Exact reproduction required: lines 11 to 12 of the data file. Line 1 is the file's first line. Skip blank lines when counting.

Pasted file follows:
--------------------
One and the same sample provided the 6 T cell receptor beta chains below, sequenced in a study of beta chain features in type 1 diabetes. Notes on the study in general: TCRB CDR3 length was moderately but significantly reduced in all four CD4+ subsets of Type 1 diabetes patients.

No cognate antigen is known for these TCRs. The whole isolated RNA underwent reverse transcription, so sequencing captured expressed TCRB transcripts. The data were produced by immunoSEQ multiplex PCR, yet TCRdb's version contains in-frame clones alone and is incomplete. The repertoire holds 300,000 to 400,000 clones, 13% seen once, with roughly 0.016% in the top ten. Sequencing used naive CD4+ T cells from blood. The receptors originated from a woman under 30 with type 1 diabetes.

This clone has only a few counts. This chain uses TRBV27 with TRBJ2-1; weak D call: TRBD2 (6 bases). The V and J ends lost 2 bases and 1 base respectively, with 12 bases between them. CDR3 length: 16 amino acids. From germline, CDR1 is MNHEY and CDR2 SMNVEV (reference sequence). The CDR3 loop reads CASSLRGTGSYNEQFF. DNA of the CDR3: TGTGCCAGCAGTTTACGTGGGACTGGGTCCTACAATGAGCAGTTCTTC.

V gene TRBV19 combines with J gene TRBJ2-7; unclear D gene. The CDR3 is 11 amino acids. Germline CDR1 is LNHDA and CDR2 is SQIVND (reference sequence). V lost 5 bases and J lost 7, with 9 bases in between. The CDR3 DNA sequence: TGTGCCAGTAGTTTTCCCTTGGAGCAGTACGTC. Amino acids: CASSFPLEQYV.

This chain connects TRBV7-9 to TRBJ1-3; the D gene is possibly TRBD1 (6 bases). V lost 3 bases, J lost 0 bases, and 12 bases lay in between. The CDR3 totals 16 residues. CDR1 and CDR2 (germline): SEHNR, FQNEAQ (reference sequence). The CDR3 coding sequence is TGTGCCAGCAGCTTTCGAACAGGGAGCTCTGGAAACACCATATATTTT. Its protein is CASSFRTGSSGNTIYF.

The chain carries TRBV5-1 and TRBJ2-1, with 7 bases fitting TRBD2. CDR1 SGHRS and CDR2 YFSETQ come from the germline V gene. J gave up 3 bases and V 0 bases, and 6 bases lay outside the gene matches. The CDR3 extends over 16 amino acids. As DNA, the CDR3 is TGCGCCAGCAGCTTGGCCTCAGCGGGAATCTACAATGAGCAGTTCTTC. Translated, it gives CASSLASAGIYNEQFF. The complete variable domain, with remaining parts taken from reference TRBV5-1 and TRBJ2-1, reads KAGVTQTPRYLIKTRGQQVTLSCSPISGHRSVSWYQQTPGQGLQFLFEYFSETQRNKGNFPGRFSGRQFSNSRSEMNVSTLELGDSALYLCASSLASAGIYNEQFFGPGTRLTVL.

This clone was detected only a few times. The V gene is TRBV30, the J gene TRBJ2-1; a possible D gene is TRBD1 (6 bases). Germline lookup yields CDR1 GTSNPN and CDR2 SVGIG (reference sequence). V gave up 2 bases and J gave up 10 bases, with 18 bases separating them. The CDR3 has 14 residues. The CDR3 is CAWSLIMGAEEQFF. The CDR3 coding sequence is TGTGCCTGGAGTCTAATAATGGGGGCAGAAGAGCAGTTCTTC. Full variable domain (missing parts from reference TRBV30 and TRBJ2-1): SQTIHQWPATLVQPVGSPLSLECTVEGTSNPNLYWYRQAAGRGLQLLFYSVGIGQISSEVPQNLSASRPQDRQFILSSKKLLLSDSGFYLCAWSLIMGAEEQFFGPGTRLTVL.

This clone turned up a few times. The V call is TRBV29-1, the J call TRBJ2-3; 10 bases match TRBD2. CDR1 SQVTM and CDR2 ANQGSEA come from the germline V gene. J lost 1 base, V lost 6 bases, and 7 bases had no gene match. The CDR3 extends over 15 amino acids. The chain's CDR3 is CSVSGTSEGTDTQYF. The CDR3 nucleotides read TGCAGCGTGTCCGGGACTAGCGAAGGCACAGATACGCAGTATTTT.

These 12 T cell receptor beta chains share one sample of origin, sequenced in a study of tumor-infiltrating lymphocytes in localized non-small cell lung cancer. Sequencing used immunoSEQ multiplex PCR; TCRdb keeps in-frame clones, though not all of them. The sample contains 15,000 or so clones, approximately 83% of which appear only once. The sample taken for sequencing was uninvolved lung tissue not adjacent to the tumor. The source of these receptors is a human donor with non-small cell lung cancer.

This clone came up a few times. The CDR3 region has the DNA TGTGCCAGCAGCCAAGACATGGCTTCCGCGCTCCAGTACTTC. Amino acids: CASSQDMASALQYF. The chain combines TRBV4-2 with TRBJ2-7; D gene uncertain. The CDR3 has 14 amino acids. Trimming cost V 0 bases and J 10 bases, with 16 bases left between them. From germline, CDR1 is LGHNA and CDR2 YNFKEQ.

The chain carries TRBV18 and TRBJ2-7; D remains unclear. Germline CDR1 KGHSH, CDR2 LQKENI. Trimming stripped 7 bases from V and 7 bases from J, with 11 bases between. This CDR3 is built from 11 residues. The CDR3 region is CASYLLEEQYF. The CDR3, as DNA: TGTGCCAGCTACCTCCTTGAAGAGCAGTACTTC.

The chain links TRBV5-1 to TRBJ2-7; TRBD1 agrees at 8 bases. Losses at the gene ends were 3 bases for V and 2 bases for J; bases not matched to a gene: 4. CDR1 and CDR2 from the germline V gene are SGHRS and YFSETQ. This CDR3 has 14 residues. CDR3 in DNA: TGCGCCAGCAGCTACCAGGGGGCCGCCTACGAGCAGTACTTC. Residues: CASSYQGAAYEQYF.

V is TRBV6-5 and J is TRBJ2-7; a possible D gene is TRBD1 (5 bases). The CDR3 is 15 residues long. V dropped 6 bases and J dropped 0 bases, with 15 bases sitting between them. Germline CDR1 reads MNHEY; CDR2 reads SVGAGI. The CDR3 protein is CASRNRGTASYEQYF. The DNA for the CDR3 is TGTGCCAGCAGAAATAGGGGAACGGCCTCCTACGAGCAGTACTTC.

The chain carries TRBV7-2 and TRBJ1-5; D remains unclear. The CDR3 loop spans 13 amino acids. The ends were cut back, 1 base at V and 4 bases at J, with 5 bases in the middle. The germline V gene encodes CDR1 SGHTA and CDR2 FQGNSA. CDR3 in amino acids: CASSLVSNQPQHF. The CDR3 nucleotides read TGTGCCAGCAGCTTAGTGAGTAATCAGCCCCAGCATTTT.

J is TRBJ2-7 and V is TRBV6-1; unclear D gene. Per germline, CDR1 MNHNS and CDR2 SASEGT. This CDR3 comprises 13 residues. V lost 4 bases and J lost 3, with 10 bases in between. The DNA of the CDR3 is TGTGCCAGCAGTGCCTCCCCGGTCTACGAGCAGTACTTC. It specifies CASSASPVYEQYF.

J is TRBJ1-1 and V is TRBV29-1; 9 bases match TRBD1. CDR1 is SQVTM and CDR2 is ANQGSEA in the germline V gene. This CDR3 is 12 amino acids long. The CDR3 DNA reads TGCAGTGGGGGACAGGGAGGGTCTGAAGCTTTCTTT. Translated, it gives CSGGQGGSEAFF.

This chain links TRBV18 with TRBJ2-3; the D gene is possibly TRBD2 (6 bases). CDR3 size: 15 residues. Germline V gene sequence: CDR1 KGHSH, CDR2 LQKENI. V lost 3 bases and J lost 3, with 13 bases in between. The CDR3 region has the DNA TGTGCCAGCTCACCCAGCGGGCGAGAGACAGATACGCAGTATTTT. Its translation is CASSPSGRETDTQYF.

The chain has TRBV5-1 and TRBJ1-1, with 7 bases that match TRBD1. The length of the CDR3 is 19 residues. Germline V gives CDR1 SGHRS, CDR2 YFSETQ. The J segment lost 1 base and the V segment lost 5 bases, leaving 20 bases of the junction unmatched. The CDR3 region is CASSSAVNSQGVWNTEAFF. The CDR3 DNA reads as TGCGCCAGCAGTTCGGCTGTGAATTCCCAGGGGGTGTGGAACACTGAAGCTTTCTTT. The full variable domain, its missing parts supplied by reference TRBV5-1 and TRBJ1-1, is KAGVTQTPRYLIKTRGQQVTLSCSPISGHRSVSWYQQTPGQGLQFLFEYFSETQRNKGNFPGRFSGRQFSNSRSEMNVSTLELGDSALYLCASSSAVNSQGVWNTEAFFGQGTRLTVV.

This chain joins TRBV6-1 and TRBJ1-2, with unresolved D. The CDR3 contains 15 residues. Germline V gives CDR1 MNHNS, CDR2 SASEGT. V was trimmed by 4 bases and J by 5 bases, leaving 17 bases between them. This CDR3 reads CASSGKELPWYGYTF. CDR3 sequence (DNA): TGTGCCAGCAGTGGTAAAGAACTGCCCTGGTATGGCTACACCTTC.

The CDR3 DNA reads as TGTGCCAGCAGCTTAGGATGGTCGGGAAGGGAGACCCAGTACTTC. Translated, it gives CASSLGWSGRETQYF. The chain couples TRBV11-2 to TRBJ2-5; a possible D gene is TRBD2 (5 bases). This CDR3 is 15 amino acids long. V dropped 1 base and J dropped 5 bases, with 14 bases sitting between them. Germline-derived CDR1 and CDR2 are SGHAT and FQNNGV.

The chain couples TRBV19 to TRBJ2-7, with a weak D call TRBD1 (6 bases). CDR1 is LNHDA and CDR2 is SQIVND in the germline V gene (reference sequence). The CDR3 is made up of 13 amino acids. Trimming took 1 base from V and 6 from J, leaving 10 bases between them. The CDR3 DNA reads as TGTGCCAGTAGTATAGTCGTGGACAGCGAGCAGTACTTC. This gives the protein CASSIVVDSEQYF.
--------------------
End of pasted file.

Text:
The chain carries TRBV18 and TRBJ2-7; D remains unclear. Germline CDR1 KGHSH, CDR2 LQKENI. Trimming stripped 7 bases from V and 7 bases from J, with 11 bases between. This CDR3 is built from 11 residues. The CDR3 region is CASYLLEEQYF. The CDR3, as DNA: TGTGCCAGCTACCTCCTTGAAGAGCAGTACTTC.

The chain links TRBV5-1 to TRBJ2-7; TRBD1 agrees at 8 bases. Losses at the gene ends were 3 bases for V and 2 bases for J; bases not matched to a gene: 4. CDR1 and CDR2 from the germline V gene are SGHRS and YFSETQ. This CDR3 has 14 residues. CDR3 in DNA: TGCGCCAGCAGCTACCAGGGGGCCGCCTACGAGCAGTACTTC. Residues: CASSYQGAAYEQYF.